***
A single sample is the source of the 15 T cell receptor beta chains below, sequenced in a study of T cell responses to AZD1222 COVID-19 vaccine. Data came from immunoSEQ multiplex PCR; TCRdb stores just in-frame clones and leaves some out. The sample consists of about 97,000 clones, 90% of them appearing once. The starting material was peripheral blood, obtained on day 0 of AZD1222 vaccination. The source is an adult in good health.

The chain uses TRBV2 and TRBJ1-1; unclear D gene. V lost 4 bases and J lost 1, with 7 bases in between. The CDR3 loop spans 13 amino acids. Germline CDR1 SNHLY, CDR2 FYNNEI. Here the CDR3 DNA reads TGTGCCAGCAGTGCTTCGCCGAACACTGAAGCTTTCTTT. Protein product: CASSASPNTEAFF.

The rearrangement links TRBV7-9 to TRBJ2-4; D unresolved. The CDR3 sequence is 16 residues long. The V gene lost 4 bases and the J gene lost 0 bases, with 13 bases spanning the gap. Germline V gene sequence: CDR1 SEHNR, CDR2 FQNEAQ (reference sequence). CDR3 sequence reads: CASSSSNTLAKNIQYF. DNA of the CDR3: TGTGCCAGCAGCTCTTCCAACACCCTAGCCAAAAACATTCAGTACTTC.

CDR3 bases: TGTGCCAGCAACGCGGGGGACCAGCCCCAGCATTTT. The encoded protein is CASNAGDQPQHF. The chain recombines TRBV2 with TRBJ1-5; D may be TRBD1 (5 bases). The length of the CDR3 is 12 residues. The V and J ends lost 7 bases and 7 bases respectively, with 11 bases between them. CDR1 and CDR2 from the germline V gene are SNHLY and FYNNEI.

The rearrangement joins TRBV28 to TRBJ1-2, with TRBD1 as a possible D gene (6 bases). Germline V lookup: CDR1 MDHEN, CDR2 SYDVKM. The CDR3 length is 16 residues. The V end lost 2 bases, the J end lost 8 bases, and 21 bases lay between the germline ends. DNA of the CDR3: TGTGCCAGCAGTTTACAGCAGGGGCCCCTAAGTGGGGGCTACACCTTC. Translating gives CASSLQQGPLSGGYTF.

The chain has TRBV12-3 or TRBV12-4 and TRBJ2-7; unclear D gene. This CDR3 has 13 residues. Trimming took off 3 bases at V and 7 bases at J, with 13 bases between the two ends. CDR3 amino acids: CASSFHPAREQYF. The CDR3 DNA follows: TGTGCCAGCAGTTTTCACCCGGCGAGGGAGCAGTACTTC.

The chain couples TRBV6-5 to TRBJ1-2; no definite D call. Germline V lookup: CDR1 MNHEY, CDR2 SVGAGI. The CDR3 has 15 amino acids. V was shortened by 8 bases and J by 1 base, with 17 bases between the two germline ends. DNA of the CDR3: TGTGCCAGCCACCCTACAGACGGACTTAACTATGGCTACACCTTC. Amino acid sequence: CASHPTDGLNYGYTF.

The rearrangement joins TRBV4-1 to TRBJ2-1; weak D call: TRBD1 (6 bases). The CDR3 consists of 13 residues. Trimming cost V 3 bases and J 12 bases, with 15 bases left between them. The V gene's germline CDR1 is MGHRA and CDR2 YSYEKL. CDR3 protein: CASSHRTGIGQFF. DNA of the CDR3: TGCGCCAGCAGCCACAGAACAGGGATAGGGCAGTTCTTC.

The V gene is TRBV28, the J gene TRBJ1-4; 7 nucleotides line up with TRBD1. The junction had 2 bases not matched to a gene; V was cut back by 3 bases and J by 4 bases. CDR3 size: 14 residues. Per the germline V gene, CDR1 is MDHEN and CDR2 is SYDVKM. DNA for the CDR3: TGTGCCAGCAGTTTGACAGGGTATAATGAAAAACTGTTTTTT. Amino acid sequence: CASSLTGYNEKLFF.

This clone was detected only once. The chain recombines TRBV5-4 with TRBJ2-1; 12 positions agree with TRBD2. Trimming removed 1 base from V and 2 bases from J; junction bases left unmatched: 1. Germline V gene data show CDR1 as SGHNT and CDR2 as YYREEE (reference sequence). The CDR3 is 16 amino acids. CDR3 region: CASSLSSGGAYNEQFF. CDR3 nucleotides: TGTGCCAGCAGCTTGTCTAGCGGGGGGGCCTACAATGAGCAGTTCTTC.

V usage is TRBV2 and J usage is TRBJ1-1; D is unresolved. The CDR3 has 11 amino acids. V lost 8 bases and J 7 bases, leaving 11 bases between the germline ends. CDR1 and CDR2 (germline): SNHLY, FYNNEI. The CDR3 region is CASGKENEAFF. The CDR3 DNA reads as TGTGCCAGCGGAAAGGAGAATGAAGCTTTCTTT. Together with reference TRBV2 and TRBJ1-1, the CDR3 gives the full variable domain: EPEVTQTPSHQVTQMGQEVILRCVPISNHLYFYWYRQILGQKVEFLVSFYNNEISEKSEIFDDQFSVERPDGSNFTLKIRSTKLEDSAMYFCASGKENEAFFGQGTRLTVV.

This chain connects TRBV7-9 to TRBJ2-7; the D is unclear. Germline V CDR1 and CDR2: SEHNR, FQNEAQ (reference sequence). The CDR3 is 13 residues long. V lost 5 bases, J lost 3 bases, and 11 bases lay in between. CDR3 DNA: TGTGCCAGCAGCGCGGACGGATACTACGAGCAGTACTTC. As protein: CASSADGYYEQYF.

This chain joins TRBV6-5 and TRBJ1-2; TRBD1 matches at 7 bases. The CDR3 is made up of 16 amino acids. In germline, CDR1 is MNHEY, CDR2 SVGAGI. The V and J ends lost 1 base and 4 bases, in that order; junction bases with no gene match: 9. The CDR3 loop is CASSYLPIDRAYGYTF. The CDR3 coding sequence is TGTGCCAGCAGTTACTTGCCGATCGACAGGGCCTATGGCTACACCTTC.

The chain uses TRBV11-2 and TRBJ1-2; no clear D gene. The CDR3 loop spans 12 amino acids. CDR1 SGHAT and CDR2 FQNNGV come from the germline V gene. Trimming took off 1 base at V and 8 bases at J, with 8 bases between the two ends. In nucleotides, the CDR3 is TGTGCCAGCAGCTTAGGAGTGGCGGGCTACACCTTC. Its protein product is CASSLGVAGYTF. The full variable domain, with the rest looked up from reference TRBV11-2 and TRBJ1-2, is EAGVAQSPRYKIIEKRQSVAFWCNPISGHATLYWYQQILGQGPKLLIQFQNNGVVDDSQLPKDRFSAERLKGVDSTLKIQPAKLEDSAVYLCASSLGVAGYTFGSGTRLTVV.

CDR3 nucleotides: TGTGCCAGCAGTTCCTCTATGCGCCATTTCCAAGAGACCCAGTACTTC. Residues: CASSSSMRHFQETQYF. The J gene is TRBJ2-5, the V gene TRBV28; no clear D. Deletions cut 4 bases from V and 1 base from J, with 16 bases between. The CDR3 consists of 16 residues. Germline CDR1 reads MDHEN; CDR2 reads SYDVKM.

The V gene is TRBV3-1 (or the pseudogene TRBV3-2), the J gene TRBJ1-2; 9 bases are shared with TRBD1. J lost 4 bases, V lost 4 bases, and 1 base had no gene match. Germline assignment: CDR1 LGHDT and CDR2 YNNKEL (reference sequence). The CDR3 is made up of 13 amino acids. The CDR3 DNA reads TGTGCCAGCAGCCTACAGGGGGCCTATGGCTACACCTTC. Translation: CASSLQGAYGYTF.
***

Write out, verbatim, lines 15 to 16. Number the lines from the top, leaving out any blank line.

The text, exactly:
CDR3 nucleotides: TGTGCCAGCAGTTCCTCTATGCGCCATTTCCAAGAGACCCAGTACTTC. Residues: CASSSSMRHFQETQYF. The J gene is TRBJ2-5, the V gene TRBV28; no clear D. Deletions cut 4 bases from V and 1 base from J, with 16 bases between. The CDR3 consists of 16 residues. Germline CDR1 reads MDHEN; CDR2 reads SYDVKM.

The V gene is TRBV3-1 (or the pseudogene TRBV3-2), the J gene TRBJ1-2; 9 bases are shared with TRBD1. J lost 4 bases, V lost 4 bases, and 1 base had no gene match. Germline assignment: CDR1 LGHDT and CDR2 YNNKEL (reference sequence). The CDR3 is made up of 13 amino acids. The CDR3 DNA reads TGTGCCAGCAGCCTACAGGGGGCCTATGGCTACACCTTC. Translation: CASSLQGAYGYTF.